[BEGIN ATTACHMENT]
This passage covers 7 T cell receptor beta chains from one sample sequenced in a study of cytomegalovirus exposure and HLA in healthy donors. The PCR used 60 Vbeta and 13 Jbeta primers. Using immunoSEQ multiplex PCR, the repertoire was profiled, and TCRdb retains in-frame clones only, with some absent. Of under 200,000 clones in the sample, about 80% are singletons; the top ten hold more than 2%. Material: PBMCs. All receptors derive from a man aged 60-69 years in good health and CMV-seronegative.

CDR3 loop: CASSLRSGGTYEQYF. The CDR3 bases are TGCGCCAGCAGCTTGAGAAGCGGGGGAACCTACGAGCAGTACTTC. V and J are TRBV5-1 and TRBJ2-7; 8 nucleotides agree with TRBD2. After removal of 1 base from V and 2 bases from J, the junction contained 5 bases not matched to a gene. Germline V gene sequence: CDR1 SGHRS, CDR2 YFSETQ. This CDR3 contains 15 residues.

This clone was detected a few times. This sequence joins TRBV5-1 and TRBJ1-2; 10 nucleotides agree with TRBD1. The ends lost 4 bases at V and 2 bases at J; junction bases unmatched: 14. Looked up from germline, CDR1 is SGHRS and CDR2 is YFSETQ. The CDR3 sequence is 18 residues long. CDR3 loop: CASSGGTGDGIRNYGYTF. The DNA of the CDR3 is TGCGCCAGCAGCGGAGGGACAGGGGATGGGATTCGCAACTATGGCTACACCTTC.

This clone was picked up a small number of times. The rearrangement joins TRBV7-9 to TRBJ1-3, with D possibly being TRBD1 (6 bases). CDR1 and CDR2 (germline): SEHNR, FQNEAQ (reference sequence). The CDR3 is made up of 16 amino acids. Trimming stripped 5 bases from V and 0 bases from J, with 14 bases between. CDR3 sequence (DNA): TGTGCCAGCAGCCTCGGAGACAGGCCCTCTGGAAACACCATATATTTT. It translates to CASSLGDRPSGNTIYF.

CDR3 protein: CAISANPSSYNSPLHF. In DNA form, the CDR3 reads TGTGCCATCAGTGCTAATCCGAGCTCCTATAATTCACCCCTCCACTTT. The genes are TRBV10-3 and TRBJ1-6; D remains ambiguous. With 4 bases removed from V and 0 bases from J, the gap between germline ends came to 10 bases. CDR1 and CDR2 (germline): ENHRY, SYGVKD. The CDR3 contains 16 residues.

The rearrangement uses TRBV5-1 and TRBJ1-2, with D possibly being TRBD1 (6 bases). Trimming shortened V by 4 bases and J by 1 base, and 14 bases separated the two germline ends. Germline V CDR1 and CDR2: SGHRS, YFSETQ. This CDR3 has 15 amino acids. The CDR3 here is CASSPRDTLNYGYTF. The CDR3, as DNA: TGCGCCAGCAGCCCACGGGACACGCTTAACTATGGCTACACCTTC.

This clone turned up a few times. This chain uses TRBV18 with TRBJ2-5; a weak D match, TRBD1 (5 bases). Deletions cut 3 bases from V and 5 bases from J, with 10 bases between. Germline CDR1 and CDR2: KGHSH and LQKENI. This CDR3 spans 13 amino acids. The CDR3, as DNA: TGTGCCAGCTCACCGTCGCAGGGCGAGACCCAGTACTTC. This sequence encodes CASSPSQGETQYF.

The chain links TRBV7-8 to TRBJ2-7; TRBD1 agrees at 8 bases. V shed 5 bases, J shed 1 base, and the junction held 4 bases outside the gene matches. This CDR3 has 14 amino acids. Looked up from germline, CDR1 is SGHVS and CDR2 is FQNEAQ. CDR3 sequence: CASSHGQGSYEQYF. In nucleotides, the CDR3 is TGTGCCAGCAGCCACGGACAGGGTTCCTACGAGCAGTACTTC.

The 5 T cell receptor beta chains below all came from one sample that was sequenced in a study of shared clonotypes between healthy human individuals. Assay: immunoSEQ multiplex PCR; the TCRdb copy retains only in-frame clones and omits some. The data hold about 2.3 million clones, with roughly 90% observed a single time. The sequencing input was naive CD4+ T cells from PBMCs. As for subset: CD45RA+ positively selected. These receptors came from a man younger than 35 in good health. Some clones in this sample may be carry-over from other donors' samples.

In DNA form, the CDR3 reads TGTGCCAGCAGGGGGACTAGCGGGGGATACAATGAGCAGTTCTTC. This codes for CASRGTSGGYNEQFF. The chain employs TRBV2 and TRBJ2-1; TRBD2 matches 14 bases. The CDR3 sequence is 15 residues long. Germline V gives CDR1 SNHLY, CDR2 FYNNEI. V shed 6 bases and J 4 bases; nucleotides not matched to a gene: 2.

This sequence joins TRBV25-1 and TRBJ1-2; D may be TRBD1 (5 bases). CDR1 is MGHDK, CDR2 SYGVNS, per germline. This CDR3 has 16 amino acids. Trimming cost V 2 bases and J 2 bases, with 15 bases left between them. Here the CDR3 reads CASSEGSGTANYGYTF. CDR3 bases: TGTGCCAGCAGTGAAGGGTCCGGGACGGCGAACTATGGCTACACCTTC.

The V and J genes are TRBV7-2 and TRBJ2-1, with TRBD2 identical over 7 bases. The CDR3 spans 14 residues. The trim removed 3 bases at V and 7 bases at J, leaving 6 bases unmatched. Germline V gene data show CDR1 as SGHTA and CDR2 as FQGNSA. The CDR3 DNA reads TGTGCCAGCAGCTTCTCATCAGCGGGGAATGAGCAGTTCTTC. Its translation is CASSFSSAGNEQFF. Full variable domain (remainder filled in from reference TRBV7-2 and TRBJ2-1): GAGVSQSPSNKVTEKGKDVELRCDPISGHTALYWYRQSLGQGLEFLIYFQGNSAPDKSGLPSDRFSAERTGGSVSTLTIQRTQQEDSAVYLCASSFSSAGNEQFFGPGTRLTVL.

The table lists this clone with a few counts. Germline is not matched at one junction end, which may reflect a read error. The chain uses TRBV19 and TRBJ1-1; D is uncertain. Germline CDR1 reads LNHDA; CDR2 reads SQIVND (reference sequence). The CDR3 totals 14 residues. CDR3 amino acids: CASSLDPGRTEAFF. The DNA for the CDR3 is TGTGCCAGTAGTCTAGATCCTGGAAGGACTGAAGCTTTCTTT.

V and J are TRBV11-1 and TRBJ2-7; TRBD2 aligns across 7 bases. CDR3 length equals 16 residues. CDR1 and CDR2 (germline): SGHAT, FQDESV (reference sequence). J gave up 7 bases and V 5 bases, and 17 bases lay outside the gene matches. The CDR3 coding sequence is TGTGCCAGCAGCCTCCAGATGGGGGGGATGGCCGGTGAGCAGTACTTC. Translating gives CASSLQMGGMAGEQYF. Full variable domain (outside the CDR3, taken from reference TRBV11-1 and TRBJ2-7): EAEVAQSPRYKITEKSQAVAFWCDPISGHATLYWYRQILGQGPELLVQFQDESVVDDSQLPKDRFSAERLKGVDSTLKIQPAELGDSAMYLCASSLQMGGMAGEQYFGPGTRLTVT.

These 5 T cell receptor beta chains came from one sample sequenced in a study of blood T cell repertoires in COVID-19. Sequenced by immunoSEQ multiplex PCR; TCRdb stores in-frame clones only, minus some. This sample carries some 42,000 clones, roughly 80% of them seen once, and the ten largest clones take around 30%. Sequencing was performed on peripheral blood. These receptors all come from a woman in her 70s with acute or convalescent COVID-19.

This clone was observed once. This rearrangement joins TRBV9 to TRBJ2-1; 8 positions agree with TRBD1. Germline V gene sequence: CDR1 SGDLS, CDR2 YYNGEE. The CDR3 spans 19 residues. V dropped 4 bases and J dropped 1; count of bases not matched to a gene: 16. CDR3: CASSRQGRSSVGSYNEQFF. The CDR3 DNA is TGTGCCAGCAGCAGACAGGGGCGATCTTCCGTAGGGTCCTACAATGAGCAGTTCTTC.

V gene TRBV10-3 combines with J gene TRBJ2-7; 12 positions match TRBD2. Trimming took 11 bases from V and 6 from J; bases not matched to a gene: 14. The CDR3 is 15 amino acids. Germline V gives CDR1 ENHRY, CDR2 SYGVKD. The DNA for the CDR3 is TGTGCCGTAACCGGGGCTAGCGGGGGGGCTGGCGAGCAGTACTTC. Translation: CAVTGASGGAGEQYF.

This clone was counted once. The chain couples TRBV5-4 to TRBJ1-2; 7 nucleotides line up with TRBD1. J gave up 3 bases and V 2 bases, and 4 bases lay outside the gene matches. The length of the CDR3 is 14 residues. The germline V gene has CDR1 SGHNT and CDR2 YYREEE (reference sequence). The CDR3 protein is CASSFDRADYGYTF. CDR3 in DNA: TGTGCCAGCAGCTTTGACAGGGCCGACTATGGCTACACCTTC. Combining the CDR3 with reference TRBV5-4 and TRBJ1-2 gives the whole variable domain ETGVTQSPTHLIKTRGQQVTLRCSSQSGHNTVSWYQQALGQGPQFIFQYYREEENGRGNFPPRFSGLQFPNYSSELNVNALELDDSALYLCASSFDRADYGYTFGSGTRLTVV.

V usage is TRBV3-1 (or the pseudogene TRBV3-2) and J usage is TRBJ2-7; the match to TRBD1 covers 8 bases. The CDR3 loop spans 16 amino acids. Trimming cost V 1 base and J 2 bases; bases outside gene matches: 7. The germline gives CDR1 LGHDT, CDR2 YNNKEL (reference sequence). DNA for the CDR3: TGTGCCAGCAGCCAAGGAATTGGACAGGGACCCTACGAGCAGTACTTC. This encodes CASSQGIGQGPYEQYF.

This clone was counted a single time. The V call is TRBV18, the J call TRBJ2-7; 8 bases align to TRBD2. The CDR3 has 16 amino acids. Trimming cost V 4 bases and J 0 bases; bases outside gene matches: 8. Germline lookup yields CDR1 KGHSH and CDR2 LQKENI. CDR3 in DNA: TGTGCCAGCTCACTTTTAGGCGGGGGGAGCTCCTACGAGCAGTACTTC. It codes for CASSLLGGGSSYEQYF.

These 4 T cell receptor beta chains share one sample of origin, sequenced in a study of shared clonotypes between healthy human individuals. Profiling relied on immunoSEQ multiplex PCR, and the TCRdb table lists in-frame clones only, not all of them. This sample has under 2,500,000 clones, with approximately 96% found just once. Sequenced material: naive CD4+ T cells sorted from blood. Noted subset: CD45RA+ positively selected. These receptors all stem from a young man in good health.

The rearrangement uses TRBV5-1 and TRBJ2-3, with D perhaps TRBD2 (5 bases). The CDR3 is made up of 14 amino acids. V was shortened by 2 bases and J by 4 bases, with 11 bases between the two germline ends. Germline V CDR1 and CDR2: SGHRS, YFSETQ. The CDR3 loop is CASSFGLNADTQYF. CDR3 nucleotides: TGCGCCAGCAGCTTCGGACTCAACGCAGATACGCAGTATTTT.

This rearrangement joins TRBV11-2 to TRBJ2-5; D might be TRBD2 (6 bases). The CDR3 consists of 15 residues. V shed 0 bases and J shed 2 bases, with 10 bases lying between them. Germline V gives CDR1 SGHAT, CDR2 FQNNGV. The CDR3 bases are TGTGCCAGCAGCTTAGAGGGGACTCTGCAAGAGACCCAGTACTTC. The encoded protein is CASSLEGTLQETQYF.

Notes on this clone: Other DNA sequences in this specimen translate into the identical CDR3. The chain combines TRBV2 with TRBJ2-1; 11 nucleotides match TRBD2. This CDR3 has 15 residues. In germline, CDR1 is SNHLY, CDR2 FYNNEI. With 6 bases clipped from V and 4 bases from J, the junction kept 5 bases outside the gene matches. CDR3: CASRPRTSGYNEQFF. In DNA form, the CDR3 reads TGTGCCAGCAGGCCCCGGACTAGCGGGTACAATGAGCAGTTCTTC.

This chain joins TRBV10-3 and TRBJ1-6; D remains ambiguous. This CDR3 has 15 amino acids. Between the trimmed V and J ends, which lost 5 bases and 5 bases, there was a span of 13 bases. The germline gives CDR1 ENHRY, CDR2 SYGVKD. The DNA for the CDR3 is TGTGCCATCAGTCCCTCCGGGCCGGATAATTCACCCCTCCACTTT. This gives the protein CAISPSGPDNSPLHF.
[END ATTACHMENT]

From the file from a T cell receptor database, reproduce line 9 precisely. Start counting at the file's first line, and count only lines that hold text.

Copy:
The 5 T cell receptor beta chains below all came from one sample that was sequenced in a study of shared clonotypes between healthy human individuals. Assay: immunoSEQ multiplex PCR; the TCRdb copy retains only in-frame clones and omits some. The data hold about 2.3 million clones, with roughly 90% observed a single time. The sequencing input was naive CD4+ T cells from PBMCs. As for subset: CD45RA+ positively selected. These receptors came from a man younger than 35 in good health. Some clones in this sample may be carry-over from other donors' samples.